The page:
The Enigma of Kaspar Hauser
Germany, 1974, M, 163 min. Director: Werner Herzog. Stars: Bruno S., Walter Ladengast, Brigitte Mira.
Director Herzog is better known for his Amazon epics Fitzcarraldo and Aguirre: Wrath of God, but The Enigma of Kaspar Hauser is equally spell-binding and haunting. It tells the true story of a young man who in the early 1800s was found standing motionlessly in a German town square. He could not or would not speak; no one knew who he was. He was Kaspar Hauser, and as his case drew attention around the palace courts of Europe it became clear that he had been the victim of a particularly sadistic crime: confinement in a dark cell since childhood.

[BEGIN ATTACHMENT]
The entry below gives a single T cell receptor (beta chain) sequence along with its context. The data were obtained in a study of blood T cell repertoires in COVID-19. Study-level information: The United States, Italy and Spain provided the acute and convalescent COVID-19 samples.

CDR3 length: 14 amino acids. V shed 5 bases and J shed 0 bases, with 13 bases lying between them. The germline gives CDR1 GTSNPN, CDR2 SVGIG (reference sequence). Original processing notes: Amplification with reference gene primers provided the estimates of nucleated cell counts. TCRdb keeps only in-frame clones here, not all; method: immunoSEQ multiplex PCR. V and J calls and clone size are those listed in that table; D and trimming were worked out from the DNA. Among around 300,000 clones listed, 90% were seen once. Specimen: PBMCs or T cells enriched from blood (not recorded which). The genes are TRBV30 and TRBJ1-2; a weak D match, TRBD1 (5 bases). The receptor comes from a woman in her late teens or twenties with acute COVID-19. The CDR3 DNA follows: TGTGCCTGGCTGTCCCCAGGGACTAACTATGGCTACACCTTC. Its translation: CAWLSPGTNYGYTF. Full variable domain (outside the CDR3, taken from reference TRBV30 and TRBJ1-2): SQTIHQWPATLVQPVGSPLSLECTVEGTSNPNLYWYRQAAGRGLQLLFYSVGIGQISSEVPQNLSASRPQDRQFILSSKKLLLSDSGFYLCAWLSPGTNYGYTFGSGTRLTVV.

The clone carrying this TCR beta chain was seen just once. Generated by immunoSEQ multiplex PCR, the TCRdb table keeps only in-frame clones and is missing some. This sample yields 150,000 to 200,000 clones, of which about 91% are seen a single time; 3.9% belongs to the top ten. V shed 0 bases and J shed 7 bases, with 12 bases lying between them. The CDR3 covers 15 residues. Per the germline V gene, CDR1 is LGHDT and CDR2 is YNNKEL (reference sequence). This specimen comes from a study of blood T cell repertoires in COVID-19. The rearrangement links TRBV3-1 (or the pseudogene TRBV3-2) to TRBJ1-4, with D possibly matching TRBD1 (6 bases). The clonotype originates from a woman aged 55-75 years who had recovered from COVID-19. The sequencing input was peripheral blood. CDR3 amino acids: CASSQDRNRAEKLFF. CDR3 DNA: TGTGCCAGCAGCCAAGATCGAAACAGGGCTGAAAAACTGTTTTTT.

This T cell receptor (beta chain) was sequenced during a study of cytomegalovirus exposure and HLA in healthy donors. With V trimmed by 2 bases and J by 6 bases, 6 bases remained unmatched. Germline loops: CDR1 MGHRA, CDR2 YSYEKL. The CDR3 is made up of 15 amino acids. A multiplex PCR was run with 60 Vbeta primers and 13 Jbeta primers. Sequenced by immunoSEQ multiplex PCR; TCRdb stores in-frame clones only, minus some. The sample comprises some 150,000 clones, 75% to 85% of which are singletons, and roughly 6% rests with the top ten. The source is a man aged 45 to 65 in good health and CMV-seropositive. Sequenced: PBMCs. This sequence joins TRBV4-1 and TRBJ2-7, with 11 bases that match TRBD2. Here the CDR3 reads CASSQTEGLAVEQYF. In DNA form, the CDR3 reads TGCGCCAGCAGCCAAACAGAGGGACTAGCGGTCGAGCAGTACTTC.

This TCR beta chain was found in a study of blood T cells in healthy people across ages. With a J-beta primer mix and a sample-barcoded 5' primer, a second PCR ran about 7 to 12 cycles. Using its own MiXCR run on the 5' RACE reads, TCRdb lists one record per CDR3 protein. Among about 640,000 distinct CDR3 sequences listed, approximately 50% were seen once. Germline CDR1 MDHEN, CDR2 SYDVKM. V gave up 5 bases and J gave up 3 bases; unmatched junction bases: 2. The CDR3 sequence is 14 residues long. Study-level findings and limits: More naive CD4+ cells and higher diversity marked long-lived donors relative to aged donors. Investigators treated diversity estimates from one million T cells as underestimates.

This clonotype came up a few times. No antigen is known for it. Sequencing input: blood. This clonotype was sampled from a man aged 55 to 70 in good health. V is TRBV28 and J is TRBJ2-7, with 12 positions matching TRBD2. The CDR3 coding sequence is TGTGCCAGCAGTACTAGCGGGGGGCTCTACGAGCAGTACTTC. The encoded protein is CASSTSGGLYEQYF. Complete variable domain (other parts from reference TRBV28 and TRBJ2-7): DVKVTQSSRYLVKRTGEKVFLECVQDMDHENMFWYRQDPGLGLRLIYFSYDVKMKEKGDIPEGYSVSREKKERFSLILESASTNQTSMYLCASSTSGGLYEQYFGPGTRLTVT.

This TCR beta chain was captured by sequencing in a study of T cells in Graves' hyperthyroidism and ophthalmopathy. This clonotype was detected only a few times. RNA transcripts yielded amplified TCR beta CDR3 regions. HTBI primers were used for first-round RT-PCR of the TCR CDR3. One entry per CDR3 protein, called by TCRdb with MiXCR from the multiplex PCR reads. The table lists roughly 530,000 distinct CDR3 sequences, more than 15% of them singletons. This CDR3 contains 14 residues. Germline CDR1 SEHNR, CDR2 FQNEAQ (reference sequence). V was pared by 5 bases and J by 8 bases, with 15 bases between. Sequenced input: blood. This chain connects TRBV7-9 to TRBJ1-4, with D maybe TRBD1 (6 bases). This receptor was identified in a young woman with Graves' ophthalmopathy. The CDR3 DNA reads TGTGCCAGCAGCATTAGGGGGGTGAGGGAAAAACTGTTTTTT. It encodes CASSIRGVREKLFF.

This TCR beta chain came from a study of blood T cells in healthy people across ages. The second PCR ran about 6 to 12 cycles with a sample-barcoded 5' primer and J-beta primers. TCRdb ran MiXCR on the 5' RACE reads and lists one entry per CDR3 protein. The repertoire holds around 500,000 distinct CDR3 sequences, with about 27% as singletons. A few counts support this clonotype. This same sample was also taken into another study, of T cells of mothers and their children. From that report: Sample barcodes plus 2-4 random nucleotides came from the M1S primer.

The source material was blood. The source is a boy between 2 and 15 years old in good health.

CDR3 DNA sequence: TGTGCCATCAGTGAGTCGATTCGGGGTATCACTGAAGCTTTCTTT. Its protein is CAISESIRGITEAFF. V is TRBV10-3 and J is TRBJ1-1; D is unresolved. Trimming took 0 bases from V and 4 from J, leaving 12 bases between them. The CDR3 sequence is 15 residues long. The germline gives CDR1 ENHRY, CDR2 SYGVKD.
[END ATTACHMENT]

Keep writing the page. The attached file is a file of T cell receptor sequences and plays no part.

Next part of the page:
The tale of Kaspar's gradual refamiliarization with language and society, and his status as a celebrity and an oddity among the rich, makes this something of a forerunner of Being There (and, of course, Bad Boy Bubby), with hints of the second half of Greystoke; but this earlier film has a deeply affecting quality all its own. The actor in the title role, Bruno "S.", is amazing: his facial expression in the opening scenes, a kind of blinking fearfulness, is unlike any I've seen on a "normal" person, and perfectly suits Kaspar's mysterious other-worldliness. And a scene where Kaspar answers a riddle from a self-satisfied logician (the ol' "Man Who Always Lies and Man Who Always Tells the Truth" paradox) using his own uniquely-developed system of reasoning is one of my favourites in a lifetime of movie-watching. I can't wait to see The Enigma of Kaspar Hauser again—I hope you give it a try.